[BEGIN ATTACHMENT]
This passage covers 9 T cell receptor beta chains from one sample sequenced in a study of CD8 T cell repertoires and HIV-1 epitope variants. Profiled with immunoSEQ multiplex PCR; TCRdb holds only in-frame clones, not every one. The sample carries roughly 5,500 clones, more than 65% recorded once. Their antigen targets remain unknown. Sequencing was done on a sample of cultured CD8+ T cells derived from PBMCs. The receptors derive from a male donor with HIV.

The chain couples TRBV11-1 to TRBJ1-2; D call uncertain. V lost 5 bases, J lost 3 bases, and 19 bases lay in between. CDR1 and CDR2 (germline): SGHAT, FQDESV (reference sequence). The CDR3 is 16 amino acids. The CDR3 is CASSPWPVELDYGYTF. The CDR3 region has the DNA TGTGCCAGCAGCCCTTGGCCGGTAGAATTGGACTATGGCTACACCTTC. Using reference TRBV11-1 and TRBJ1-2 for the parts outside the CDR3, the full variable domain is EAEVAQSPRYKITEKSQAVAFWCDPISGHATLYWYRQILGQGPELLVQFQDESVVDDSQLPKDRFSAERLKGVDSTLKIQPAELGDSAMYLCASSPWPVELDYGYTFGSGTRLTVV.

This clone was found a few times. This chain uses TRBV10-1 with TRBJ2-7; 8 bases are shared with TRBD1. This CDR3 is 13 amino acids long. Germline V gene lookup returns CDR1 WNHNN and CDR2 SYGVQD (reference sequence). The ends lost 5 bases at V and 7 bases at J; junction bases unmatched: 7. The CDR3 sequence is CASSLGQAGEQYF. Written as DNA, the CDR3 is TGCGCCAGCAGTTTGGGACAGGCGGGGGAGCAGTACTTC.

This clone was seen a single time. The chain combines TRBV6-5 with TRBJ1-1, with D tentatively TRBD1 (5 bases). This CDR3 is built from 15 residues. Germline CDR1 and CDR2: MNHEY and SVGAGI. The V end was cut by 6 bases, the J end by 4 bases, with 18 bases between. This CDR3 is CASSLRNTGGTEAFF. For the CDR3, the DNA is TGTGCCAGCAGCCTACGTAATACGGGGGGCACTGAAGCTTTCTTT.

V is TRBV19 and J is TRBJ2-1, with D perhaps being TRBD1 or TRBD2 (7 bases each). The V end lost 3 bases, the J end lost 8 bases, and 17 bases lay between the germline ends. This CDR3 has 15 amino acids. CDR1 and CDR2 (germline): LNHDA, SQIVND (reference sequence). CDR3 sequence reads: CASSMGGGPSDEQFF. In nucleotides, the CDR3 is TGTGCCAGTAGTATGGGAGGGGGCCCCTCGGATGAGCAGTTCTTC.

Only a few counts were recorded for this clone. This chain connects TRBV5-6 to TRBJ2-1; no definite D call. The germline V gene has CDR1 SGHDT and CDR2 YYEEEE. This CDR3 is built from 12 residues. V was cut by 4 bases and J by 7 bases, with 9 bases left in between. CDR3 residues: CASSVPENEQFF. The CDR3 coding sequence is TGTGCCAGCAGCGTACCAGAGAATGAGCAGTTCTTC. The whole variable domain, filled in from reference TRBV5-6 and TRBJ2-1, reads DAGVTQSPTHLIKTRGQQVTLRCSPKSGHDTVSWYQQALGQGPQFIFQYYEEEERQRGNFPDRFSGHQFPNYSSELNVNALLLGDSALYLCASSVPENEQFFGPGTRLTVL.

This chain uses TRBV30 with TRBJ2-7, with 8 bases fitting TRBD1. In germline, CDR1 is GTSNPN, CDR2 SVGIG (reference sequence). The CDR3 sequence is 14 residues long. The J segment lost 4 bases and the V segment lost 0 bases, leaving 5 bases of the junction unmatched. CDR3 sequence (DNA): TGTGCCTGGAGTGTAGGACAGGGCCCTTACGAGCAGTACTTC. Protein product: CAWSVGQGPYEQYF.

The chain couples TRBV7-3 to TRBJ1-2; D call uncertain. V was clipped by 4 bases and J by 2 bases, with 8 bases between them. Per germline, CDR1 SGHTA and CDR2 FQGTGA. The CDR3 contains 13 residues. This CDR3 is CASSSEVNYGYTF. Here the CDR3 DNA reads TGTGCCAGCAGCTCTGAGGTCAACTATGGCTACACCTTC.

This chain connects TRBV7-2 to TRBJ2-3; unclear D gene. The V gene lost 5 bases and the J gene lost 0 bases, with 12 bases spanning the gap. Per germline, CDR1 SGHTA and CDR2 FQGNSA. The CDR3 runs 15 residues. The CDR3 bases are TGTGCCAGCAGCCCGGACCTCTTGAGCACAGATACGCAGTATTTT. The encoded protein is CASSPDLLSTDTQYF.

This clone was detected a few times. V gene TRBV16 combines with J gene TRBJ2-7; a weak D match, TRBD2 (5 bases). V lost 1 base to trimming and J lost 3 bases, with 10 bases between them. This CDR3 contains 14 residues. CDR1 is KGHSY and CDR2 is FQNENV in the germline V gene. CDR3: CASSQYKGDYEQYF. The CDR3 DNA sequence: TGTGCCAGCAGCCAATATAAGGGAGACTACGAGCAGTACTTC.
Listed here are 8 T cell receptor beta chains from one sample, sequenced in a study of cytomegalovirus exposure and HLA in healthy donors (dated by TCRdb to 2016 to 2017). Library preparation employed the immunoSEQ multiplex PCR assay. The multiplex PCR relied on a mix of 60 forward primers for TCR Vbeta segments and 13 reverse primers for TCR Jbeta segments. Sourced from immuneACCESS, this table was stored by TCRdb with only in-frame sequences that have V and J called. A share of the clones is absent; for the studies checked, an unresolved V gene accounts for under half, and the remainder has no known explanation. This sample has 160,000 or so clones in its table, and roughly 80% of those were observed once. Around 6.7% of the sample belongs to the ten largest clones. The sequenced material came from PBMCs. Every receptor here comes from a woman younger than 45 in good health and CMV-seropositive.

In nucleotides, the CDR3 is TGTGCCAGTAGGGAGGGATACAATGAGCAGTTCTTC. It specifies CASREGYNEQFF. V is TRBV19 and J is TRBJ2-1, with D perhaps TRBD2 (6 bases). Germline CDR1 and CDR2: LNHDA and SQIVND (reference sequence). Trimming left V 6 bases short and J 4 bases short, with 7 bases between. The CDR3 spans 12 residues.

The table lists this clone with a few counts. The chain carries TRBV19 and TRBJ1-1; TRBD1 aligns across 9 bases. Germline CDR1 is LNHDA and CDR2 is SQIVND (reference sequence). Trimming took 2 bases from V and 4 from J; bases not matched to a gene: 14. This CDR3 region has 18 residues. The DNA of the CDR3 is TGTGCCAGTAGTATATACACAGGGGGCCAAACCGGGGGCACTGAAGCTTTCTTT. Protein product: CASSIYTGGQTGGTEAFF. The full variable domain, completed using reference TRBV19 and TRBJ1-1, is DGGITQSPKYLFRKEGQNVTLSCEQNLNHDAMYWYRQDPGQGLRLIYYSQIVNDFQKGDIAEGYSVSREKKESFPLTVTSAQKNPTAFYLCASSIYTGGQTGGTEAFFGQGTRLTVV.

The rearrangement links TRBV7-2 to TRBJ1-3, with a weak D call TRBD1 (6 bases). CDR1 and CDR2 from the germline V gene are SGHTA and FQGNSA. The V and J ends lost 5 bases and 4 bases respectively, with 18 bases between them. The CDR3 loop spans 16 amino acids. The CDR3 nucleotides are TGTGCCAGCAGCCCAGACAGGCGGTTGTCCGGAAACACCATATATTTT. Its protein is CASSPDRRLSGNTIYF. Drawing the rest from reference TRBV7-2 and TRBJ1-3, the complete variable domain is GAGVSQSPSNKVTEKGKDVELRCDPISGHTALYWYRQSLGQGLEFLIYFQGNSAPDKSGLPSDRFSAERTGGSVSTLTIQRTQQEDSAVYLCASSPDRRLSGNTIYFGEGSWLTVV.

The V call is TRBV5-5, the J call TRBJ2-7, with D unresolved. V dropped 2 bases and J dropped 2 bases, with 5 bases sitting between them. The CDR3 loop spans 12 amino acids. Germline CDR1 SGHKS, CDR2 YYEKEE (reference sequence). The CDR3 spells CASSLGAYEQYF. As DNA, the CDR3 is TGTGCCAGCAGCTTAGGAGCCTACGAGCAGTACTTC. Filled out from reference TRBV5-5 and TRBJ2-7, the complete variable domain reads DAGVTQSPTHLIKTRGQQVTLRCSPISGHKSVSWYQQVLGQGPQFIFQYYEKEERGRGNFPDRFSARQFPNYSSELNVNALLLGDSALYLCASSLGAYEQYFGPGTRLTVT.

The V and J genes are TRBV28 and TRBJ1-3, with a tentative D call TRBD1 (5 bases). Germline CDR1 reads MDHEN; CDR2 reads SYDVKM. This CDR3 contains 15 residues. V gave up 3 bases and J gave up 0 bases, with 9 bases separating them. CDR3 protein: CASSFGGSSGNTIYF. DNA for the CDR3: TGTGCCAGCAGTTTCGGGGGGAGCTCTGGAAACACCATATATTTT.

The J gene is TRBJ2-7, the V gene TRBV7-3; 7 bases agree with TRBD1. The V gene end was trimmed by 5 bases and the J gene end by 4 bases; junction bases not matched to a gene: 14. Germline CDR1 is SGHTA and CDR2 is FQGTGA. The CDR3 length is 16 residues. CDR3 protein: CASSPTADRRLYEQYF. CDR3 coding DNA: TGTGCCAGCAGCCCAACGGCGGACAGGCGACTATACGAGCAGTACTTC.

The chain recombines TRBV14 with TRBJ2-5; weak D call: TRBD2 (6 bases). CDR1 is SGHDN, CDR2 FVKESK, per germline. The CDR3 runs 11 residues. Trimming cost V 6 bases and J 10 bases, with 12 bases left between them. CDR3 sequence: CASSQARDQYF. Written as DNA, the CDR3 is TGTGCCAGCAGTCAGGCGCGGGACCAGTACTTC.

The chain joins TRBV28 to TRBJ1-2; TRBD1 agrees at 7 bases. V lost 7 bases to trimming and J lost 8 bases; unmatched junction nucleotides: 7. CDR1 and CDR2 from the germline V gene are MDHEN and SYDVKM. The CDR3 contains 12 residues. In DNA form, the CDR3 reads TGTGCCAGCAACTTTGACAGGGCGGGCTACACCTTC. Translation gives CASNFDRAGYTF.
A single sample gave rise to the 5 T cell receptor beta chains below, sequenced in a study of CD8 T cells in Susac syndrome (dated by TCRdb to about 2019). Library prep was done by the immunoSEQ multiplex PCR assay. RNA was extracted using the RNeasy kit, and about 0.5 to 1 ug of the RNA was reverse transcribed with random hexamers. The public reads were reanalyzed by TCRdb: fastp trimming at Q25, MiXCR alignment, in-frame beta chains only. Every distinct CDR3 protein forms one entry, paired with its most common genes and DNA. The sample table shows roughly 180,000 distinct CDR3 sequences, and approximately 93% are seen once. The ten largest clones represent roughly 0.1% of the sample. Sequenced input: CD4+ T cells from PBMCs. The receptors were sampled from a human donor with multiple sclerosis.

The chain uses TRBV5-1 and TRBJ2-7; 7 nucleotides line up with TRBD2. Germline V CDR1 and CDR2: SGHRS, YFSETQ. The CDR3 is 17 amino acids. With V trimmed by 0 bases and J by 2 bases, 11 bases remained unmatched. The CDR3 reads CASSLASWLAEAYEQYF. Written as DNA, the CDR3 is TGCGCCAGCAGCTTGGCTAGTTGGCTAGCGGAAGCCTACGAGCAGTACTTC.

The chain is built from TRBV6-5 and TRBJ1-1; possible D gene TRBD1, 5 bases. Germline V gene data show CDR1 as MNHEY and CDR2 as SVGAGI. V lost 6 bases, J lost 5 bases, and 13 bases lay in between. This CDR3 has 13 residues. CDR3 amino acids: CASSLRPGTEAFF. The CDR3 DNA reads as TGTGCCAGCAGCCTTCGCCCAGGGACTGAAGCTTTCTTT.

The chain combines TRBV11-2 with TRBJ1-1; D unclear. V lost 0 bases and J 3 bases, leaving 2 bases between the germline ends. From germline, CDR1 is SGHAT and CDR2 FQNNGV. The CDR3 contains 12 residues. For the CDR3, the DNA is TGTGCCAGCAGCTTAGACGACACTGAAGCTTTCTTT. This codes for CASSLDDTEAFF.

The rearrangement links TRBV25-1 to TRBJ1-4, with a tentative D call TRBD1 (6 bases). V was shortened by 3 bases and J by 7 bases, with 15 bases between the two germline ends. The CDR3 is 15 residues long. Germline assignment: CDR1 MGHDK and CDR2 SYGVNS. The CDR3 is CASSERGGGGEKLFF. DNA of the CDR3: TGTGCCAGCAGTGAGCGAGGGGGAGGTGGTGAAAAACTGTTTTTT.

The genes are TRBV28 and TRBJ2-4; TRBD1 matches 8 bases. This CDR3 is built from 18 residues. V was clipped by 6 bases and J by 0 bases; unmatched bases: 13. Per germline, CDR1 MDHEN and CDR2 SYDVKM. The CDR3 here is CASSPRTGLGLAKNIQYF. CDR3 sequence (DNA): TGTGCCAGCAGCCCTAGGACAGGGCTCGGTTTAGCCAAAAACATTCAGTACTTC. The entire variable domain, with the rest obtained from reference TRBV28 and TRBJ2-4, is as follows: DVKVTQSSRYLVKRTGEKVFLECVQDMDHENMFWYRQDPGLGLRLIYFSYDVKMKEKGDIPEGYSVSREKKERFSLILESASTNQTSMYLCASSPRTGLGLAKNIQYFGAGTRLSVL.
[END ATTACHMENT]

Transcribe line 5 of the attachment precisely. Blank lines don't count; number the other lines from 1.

V is TRBV19 and J is TRBJ2-1, with D perhaps being TRBD1 or TRBD2 (7 bases each). The V end lost 3 bases, the J end lost 8 bases, and 17 bases lay between the germline ends. This CDR3 has 15 amino acids. CDR1 and CDR2 (germline): LNHDA, SQIVND (reference sequence). CDR3 sequence reads: CASSMGGGPSDEQFF. In nucleotides, the CDR3 is TGTGCCAGTAGTATGGGAGGGGGCCCCTCGGATGAGCAGTTCTTC.